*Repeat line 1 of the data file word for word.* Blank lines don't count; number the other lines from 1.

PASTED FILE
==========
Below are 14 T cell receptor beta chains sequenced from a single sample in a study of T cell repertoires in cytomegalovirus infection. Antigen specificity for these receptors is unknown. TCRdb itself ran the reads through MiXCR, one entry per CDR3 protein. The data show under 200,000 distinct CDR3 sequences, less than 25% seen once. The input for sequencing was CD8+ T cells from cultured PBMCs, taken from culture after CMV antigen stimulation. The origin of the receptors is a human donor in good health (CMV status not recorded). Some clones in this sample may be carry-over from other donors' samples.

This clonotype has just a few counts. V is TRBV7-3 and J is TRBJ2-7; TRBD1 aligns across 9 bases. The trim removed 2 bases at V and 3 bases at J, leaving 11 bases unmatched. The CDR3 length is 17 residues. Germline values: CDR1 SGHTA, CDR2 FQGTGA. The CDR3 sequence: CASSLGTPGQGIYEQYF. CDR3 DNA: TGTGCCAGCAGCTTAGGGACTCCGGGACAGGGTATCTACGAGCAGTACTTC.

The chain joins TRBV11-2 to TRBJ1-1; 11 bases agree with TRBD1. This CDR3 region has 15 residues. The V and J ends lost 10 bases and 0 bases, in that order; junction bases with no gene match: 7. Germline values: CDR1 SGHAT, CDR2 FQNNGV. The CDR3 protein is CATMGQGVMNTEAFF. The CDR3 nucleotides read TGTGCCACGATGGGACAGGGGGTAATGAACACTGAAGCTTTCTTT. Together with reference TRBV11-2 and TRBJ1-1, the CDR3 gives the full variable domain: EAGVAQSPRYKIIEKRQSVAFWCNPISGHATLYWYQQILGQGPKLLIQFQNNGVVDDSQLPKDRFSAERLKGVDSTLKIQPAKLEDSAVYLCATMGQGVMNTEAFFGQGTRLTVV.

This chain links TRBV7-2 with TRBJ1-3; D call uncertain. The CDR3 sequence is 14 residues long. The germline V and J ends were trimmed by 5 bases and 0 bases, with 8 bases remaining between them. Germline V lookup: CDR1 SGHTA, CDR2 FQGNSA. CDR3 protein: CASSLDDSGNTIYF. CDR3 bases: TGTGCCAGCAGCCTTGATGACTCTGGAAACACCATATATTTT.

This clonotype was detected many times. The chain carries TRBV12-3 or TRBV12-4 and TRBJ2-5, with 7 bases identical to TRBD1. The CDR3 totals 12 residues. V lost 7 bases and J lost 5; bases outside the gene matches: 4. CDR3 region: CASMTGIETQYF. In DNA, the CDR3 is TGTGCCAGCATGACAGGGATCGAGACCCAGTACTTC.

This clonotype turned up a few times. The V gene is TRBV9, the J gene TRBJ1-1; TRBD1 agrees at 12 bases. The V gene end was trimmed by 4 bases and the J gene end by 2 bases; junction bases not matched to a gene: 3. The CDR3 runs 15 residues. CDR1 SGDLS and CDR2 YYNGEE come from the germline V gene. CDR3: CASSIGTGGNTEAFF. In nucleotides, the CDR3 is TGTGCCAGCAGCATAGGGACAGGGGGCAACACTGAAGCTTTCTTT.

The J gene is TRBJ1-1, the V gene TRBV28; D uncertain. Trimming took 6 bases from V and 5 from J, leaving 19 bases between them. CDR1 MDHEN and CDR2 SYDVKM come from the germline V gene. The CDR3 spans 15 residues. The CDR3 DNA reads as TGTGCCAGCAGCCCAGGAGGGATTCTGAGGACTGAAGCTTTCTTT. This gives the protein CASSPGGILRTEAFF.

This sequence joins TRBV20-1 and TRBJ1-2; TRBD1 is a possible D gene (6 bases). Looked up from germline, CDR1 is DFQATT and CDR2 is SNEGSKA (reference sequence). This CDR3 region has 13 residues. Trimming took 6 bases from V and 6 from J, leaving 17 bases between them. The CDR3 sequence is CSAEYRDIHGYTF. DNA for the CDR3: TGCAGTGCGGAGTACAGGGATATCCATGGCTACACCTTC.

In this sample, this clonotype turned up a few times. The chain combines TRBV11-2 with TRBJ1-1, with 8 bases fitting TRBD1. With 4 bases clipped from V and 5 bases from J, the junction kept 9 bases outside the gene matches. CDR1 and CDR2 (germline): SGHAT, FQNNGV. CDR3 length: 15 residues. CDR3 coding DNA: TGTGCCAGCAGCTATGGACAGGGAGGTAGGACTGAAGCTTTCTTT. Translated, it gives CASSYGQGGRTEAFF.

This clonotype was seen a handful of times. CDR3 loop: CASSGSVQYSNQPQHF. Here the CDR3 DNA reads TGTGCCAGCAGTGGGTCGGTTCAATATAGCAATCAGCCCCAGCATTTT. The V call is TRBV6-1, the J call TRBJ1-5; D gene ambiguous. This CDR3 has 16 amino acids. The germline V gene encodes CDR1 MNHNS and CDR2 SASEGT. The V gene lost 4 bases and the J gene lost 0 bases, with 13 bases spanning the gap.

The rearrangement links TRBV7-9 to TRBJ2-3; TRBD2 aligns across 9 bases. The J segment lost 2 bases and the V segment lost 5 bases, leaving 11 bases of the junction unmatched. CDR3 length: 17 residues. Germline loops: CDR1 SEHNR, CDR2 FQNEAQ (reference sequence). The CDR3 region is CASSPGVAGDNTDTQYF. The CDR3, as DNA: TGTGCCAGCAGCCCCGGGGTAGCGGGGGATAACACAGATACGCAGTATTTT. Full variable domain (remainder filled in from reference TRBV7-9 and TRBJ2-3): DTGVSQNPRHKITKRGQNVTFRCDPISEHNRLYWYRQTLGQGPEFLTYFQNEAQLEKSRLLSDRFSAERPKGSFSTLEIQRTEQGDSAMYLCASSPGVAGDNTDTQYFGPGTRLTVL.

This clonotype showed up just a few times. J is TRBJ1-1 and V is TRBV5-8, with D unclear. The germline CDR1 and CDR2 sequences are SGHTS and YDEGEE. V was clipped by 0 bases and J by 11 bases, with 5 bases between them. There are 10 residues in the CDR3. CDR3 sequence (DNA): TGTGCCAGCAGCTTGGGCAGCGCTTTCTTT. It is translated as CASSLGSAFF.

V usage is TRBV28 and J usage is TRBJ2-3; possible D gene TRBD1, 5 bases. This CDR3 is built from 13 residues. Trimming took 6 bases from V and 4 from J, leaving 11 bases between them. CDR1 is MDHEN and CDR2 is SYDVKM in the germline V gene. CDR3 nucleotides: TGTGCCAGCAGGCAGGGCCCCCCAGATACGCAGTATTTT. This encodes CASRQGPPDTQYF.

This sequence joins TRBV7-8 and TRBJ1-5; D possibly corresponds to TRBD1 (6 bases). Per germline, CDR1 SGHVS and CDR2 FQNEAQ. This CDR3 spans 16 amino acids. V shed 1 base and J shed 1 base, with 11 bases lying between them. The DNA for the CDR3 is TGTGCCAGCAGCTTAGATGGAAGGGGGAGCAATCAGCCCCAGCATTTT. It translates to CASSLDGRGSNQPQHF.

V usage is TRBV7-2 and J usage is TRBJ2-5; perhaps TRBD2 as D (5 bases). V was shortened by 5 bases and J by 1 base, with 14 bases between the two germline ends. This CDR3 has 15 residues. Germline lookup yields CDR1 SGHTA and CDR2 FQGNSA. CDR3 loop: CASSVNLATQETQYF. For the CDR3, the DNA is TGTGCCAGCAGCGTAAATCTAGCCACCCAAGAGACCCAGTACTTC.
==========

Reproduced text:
Below are 14 T cell receptor beta chains sequenced from a single sample in a study of T cell repertoires in cytomegalovirus infection. Antigen specificity for these receptors is unknown. TCRdb itself ran the reads through MiXCR, one entry per CDR3 protein. The data show under 200,000 distinct CDR3 sequences, less than 25% seen once. The input for sequencing was CD8+ T cells from cultured PBMCs, taken from culture after CMV antigen stimulation. The origin of the receptors is a human donor in good health (CMV status not recorded). Some clones in this sample may be carry-over from other donors' samples.